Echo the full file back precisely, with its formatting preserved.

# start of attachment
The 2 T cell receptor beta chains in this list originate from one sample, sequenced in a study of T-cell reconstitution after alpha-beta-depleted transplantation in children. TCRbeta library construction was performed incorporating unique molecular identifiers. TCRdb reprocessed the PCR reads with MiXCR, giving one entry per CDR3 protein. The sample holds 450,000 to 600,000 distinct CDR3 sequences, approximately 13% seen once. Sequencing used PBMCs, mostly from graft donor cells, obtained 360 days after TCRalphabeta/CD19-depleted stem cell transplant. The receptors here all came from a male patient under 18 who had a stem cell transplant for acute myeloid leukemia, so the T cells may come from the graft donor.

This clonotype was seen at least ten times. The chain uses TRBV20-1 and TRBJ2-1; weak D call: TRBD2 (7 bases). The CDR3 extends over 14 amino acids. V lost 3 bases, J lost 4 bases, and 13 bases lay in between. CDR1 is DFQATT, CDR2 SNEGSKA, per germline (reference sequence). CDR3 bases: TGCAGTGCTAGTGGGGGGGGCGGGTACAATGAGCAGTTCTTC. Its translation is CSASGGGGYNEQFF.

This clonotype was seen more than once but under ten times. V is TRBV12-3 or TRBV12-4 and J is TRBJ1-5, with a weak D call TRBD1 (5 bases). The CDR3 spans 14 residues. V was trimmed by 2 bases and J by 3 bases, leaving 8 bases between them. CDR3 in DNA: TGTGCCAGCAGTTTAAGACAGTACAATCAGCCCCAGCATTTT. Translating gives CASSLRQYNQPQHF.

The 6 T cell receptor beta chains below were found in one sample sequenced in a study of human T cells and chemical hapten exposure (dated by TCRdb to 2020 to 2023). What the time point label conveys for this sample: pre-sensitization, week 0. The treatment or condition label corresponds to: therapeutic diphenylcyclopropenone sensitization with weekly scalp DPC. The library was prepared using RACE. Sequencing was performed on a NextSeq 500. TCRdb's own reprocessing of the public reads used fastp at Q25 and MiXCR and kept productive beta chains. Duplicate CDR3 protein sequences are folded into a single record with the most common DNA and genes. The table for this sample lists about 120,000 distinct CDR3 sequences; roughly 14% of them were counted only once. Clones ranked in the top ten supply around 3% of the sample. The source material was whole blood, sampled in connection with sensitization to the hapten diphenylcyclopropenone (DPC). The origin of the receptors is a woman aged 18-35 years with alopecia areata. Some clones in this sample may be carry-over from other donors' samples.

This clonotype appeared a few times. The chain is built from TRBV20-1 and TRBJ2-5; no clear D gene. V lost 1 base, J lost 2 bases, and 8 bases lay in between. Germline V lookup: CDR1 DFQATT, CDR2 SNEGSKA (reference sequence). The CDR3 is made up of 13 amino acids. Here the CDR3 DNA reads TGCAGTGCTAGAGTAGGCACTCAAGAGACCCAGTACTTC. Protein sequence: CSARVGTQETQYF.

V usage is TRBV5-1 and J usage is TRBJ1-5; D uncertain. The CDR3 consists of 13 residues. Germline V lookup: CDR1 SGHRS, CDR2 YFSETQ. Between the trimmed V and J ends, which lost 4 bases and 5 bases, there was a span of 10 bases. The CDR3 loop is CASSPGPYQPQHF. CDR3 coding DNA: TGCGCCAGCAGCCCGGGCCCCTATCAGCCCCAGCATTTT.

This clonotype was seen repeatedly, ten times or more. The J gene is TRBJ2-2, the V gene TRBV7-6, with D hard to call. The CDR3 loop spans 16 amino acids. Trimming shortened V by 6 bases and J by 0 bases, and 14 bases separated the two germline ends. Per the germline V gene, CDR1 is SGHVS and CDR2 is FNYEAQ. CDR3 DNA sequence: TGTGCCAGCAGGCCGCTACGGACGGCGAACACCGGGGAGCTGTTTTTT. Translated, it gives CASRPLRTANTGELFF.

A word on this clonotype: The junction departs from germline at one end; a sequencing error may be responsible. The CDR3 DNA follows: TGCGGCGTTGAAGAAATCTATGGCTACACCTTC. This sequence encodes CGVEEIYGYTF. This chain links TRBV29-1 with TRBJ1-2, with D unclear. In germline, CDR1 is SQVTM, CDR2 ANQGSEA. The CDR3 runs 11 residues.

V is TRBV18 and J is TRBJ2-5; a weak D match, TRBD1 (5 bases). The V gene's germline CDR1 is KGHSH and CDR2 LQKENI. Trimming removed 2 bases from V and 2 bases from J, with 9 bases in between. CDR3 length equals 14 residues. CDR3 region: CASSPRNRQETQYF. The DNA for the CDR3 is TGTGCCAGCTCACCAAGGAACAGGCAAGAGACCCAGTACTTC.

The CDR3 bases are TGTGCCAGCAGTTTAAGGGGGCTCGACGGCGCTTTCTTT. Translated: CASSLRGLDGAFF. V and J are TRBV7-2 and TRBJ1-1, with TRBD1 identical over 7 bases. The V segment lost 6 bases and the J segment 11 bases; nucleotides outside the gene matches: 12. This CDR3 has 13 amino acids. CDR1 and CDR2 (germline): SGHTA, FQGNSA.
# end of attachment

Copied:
The 2 T cell receptor beta chains in this list originate from one sample, sequenced in a study of T-cell reconstitution after alpha-beta-depleted transplantation in children. TCRbeta library construction was performed incorporating unique molecular identifiers. TCRdb reprocessed the PCR reads with MiXCR, giving one entry per CDR3 protein. The sample holds 450,000 to 600,000 distinct CDR3 sequences, approximately 13% seen once. Sequencing used PBMCs, mostly from graft donor cells, obtained 360 days after TCRalphabeta/CD19-depleted stem cell transplant. The receptors here all came from a male patient under 18 who had a stem cell transplant for acute myeloid leukemia, so the T cells may come from the graft donor.

This clonotype was seen at least ten times. The chain uses TRBV20-1 and TRBJ2-1; weak D call: TRBD2 (7 bases). The CDR3 extends over 14 amino acids. V lost 3 bases, J lost 4 bases, and 13 bases lay in between. CDR1 is DFQATT, CDR2 SNEGSKA, per germline (reference sequence). CDR3 bases: TGCAGTGCTAGTGGGGGGGGCGGGTACAATGAGCAGTTCTTC. Its translation is CSASGGGGYNEQFF.

This clonotype was seen more than once but under ten times. V is TRBV12-3 or TRBV12-4 and J is TRBJ1-5, with a weak D call TRBD1 (5 bases). The CDR3 spans 14 residues. V was trimmed by 2 bases and J by 3 bases, leaving 8 bases between them. CDR3 in DNA: TGTGCCAGCAGTTTAAGACAGTACAATCAGCCCCAGCATTTT. Translating gives CASSLRQYNQPQHF.

The 6 T cell receptor beta chains below were found in one sample sequenced in a study of human T cells and chemical hapten exposure (dated by TCRdb to 2020 to 2023). What the time point label conveys for this sample: pre-sensitization, week 0. The treatment or condition label corresponds to: therapeutic diphenylcyclopropenone sensitization with weekly scalp DPC. The library was prepared using RACE. Sequencing was performed on a NextSeq 500. TCRdb's own reprocessing of the public reads used fastp at Q25 and MiXCR and kept productive beta chains. Duplicate CDR3 protein sequences are folded into a single record with the most common DNA and genes. The table for this sample lists about 120,000 distinct CDR3 sequences; roughly 14% of them were counted only once. Clones ranked in the top ten supply around 3% of the sample. The source material was whole blood, sampled in connection with sensitization to the hapten diphenylcyclopropenone (DPC). The origin of the receptors is a woman aged 18-35 years with alopecia areata. Some clones in this sample may be carry-over from other donors' samples.

This clonotype appeared a few times. The chain is built from TRBV20-1 and TRBJ2-5; no clear D gene. V lost 1 base, J lost 2 bases, and 8 bases lay in between. Germline V lookup: CDR1 DFQATT, CDR2 SNEGSKA (reference sequence). The CDR3 is made up of 13 amino acids. Here the CDR3 DNA reads TGCAGTGCTAGAGTAGGCACTCAAGAGACCCAGTACTTC. Protein sequence: CSARVGTQETQYF.

V usage is TRBV5-1 and J usage is TRBJ1-5; D uncertain. The CDR3 consists of 13 residues. Germline V lookup: CDR1 SGHRS, CDR2 YFSETQ. Between the trimmed V and J ends, which lost 4 bases and 5 bases, there was a span of 10 bases. The CDR3 loop is CASSPGPYQPQHF. CDR3 coding DNA: TGCGCCAGCAGCCCGGGCCCCTATCAGCCCCAGCATTTT.

This clonotype was seen repeatedly, ten times or more. The J gene is TRBJ2-2, the V gene TRBV7-6, with D hard to call. The CDR3 loop spans 16 amino acids. Trimming shortened V by 6 bases and J by 0 bases, and 14 bases separated the two germline ends. Per the germline V gene, CDR1 is SGHVS and CDR2 is FNYEAQ. CDR3 DNA sequence: TGTGCCAGCAGGCCGCTACGGACGGCGAACACCGGGGAGCTGTTTTTT. Translated, it gives CASRPLRTANTGELFF.

A word on this clonotype: The junction departs from germline at one end; a sequencing error may be responsible. The CDR3 DNA follows: TGCGGCGTTGAAGAAATCTATGGCTACACCTTC. This sequence encodes CGVEEIYGYTF. This chain links TRBV29-1 with TRBJ1-2, with D unclear. In germline, CDR1 is SQVTM, CDR2 ANQGSEA. The CDR3 runs 11 residues.

V is TRBV18 and J is TRBJ2-5; a weak D match, TRBD1 (5 bases). The V gene's germline CDR1 is KGHSH and CDR2 LQKENI. Trimming removed 2 bases from V and 2 bases from J, with 9 bases in between. CDR3 length equals 14 residues. CDR3 region: CASSPRNRQETQYF. The DNA for the CDR3 is TGTGCCAGCTCACCAAGGAACAGGCAAGAGACCCAGTACTTC.

The CDR3 bases are TGTGCCAGCAGTTTAAGGGGGCTCGACGGCGCTTTCTTT. Translated: CASSLRGLDGAFF. V and J are TRBV7-2 and TRBJ1-1, with TRBD1 identical over 7 bases. The V segment lost 6 bases and the J segment 11 bases; nucleotides outside the gene matches: 12. This CDR3 has 13 amino acids. CDR1 and CDR2 (germline): SGHTA, FQGNSA.